People who write about wine, especially people who write wine reviews, are often derided for their flowery, elaborate flavor and texture descriptors. Some of the complainants are consumers baffled by what descriptors such as “big-boned” or “flamboyant” might mean. Other complainants are experts of some sort who wish wine language had the precision of scientific discourse. The Journal of Wine Economists went so far as to call wine writers “bullshit artists”. (Since I call economists bullshit artists rather often, I’ll take that as a compliment)
The problem with all these complaints is that they are tilting at windmills. Although we have a rich and highly developed vocabulary for talking about wine it is thoroughly metaphorical. That is because there is no literal vocabulary for describing wine. Even the fruit, vegetal and earth aromas that have become commonplace in wine descriptions are metaphors. A Cabernet Sauvignon is not literally a black cherry. It may smell vaguely like a black cherry but the word “like” there is the tell. “Black cherry” is a likeness, a metaphor useful for approximating the aroma of some Cabernets. No fruit descriptor we use to describe wine is close enough to its source, i.e. the actual fruits, to count as a literal description.
We compare wine aromas to fruits and other edible substances because we have no alternative.
And, no, a scientific vocabulary will not come close to usefully describing a wine outside the laboratory or winery where technical discussions need such a vocabulary. It’s fine to point out that a wine has a distinct odor of pyrazines laced with hints of thiols if you like. But pyrazines can smell like bell pepper or olive, thiols like grapefruit or gooseberry. And those differences matter.To claim that a Sauvignon Blanc contains pyrazines is almost tautological. Of course it does; that aroma is part of what defines Sauvignon Blanc. That is far too generic a description to be useful to readers of wine reviews.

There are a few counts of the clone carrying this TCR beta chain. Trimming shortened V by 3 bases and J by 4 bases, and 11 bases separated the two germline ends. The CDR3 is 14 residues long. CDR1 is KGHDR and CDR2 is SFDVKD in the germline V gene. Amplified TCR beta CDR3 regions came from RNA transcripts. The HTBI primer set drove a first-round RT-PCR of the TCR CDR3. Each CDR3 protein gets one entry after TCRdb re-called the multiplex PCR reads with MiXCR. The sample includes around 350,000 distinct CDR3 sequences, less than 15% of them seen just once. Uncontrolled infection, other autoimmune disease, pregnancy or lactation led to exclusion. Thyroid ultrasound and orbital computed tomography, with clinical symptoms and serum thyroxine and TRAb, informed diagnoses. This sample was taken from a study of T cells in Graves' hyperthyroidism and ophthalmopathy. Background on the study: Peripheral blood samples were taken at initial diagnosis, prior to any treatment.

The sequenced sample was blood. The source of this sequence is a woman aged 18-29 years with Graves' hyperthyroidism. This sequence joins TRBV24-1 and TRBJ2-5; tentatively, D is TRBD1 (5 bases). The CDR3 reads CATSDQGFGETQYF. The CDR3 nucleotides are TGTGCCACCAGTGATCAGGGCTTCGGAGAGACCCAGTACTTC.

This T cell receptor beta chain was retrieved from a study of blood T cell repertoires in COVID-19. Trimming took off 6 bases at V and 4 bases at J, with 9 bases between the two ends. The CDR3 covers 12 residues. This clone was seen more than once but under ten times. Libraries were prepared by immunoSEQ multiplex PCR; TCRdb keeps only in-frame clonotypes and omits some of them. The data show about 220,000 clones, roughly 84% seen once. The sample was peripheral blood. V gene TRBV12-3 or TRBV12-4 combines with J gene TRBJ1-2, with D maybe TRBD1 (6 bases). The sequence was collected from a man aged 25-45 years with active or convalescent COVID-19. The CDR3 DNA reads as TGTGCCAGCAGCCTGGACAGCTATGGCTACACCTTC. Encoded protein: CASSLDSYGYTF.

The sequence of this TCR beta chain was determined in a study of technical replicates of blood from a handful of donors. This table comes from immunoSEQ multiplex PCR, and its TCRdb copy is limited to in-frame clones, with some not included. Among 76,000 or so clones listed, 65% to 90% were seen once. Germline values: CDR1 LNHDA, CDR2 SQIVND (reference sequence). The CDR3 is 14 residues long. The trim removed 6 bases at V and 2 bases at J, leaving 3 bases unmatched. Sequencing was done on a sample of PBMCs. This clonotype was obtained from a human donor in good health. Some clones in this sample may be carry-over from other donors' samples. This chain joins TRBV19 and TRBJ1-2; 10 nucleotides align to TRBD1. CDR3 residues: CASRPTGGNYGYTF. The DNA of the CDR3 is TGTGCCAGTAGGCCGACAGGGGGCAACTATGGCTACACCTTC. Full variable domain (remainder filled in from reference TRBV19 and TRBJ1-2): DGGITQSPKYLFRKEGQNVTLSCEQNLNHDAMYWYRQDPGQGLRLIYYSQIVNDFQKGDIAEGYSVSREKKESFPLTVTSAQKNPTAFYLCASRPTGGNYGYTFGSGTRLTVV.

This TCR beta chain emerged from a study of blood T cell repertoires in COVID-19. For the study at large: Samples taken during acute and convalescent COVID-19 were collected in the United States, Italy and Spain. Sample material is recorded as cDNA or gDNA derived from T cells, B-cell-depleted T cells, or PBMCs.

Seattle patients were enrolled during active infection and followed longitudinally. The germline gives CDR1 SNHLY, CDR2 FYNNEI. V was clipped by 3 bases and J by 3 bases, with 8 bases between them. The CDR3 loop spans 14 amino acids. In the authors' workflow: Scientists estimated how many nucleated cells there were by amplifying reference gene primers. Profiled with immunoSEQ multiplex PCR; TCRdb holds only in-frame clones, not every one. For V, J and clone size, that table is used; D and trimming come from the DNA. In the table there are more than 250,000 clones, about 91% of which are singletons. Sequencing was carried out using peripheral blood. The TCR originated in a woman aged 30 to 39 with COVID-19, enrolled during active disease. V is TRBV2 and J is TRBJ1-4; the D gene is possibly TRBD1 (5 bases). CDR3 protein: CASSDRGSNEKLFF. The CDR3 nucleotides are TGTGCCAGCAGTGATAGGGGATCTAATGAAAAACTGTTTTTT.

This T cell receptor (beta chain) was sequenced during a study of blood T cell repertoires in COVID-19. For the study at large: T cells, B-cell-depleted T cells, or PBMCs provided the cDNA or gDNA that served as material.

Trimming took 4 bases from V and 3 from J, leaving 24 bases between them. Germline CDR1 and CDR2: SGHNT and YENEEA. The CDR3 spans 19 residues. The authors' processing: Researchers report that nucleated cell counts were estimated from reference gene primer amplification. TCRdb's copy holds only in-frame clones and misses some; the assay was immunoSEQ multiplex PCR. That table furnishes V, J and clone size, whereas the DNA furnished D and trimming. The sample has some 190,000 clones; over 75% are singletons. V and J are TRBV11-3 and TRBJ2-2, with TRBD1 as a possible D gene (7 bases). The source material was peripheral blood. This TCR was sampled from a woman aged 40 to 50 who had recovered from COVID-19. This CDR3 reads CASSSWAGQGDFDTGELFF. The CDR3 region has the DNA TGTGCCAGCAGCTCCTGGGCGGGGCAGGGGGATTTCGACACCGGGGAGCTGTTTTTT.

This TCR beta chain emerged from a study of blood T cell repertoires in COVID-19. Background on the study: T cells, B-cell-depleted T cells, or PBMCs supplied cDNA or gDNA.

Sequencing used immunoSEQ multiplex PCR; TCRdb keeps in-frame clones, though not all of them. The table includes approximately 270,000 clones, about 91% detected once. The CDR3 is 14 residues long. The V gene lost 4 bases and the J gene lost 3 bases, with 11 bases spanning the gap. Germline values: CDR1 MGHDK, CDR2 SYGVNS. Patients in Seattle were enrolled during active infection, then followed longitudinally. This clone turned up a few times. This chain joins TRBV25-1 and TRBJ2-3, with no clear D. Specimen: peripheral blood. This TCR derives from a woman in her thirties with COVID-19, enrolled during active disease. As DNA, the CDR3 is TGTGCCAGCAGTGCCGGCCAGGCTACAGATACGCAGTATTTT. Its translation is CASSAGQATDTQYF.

What the reader needs to know is how the aroma and flavor notes are working together to create an overall impression of the wine. No list of chemical compounds or esters will give you that. Chemical compounds don’t exist in isolation; they interact with other compounds to form emergent properties such as harmony, explosiveness, finesse and flamboyance, that are not reducible to the underlying chemical properties. It is those emergent properties that we enjoy and any description that leaves them out will be misleading.
What we do need to investigate is how well metaphors serve the goals of wine criticism. To answer that we need an account of what the goals of wine criticism are, a topic I’ve been covering recently in several posts, as well as an account of how metaphor works to advance those goals. Are some metaphors better than others? What makes them so? How do readers know what wine metaphors mean? And how best can we teach them what they mean.
That sounds like the start of another series of posts.
Your take on wine and food is a breath of fresh air Mr. Furrows. Do you feel some in the wine community dislike descriptors, particularly like ‘flamboyant’ because adjectives like it mean different things to different people? Thus, the meaning is lost in translation and communication is halted? Do you feel wine writers might need to explain their descriptors in more detail? Like whether flamboyant means an expressive wine or playful wine?
Thank you for your comment. That’s a good point and I’ve been thinking about that question of whether metaphors need some explanation. If the goal of the metaphor is descriptive accuracy then explanation would help. But often metaphors are used to provoke thought and stimulate the imagination. In that case, explanation would defeat its purpose. There is something to be said for leaving things to the imagination.